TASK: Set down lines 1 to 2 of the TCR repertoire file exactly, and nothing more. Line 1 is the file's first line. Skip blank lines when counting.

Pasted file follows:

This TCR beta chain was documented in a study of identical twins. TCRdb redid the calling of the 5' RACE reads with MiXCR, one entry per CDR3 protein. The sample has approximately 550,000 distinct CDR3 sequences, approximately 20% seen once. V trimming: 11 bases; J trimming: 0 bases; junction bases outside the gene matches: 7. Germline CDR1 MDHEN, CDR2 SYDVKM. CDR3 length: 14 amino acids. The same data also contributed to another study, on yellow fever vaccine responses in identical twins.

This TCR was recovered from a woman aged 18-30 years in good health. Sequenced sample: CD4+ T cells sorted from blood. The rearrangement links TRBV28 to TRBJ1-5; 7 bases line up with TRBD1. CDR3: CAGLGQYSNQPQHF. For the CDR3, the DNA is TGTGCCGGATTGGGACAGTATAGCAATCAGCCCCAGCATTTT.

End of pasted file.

This TCR beta chain was documented in a study of identical twins. TCRdb redid the calling of the 5' RACE reads with MiXCR, one entry per CDR3 protein. The sample has approximately 550,000 distinct CDR3 sequences, approximately 20% seen once. V trimming: 11 bases; J trimming: 0 bases; junction bases outside the gene matches: 7. Germline CDR1 MDHEN, CDR2 SYDVKM. CDR3 length: 14 amino acids. The same data also contributed to another study, on yellow fever vaccine responses in identical twins.

This TCR was recovered from a woman aged 18-30 years in good health. Sequenced sample: CD4+ T cells sorted from blood. The rearrangement links TRBV28 to TRBJ1-5; 7 bases line up with TRBD1. CDR3: CAGLGQYSNQPQHF. For the CDR3, the DNA is TGTGCCGGATTGGGACAGTATAGCAATCAGCCCCAGCATTTT.